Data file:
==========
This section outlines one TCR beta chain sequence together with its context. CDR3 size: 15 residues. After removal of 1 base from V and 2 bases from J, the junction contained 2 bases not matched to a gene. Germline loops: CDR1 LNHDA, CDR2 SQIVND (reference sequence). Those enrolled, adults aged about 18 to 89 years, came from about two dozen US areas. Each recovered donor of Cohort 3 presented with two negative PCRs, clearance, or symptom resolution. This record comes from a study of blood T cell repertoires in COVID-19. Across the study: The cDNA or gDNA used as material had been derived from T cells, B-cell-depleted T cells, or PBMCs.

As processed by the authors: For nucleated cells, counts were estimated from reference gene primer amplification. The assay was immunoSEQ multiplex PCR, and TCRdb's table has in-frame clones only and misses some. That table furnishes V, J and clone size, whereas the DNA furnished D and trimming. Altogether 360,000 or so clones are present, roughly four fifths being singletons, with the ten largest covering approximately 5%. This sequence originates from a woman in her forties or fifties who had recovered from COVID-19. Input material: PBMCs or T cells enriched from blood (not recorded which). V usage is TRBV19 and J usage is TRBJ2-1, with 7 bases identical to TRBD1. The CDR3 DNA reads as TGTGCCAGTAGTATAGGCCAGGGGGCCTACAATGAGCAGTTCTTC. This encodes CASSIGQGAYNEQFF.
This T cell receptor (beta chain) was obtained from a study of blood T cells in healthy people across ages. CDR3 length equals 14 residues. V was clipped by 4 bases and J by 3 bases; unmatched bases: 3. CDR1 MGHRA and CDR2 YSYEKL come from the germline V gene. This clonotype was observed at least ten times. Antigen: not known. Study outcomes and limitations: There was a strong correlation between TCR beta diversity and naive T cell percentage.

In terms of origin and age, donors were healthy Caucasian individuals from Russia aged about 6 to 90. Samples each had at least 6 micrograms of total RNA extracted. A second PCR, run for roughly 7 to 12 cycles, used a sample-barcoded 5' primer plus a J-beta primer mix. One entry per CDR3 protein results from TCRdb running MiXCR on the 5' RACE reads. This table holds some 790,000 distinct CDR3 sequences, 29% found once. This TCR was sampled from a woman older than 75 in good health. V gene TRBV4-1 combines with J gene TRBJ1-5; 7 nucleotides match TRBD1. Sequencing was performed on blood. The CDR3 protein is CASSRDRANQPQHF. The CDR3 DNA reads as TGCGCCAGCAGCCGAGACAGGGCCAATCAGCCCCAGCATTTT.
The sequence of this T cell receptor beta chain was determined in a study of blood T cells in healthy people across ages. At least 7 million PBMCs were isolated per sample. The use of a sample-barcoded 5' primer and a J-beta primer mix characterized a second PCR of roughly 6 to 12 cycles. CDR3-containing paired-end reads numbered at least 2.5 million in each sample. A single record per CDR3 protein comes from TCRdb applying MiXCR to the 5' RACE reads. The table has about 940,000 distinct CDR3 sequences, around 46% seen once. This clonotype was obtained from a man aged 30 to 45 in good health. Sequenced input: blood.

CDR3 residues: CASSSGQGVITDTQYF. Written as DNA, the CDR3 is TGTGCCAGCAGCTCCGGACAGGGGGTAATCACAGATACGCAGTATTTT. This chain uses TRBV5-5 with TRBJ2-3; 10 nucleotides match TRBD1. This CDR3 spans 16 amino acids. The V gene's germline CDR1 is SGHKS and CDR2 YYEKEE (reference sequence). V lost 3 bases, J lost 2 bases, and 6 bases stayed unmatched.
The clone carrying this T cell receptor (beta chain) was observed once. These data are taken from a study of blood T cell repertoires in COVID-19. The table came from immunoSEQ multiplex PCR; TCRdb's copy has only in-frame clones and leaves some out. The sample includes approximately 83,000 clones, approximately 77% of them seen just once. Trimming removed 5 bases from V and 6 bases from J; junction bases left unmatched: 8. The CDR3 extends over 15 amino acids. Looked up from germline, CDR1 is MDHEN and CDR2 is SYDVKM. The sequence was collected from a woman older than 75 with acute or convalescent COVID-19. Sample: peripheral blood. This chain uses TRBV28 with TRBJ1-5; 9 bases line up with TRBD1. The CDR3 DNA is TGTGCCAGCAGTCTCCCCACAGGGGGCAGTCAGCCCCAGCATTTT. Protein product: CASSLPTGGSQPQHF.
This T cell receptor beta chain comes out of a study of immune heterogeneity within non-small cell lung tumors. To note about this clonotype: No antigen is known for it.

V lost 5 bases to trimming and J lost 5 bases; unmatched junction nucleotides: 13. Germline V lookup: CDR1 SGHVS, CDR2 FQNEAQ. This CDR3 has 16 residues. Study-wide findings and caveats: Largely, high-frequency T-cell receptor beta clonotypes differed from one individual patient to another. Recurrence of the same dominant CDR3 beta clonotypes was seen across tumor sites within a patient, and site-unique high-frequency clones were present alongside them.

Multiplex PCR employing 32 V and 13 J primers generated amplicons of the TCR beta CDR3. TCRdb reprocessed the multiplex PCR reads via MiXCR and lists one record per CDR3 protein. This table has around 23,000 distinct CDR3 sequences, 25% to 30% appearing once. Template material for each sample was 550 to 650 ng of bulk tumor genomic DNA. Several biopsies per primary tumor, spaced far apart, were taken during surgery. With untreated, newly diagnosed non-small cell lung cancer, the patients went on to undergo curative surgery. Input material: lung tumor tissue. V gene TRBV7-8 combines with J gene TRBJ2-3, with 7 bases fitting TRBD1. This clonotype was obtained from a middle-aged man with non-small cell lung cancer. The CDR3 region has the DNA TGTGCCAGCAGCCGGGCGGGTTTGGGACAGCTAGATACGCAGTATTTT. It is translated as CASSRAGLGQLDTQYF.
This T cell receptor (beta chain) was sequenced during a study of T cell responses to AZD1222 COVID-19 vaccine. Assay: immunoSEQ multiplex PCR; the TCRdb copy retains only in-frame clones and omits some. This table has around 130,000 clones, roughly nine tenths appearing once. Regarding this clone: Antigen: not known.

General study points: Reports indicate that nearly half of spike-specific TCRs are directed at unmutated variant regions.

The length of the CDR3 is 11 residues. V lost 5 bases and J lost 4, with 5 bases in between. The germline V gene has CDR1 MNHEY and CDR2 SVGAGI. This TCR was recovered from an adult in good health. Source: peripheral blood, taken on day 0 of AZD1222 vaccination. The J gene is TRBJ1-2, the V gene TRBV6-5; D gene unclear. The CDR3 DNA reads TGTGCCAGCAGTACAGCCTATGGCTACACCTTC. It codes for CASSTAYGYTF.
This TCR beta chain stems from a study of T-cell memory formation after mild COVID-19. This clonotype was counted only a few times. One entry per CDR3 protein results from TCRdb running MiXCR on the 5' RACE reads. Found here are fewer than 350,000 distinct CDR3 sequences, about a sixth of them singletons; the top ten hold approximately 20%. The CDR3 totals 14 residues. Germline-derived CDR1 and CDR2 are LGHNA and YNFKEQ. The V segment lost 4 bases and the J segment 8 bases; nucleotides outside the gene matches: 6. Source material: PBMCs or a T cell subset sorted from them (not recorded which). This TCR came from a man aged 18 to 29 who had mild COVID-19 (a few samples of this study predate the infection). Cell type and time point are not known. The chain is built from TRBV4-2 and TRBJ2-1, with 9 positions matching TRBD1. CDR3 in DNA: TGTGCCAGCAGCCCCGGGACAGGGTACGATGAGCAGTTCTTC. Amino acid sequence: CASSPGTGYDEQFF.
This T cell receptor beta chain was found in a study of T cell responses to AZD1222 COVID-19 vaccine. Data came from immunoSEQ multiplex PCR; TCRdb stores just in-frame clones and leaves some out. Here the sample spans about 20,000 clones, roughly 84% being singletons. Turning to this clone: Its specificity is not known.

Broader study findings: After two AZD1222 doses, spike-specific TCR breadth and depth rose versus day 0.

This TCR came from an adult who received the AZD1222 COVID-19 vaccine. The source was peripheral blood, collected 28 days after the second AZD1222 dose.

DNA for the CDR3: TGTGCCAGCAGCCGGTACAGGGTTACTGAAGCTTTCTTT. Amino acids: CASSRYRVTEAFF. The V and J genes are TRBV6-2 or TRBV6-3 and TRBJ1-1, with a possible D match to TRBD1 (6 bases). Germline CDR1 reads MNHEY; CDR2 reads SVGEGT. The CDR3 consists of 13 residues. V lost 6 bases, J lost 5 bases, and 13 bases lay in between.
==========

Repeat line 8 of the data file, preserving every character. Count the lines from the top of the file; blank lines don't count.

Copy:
This T cell receptor beta chain comes out of a study of immune heterogeneity within non-small cell lung tumors. To note about this clonotype: No antigen is known for it.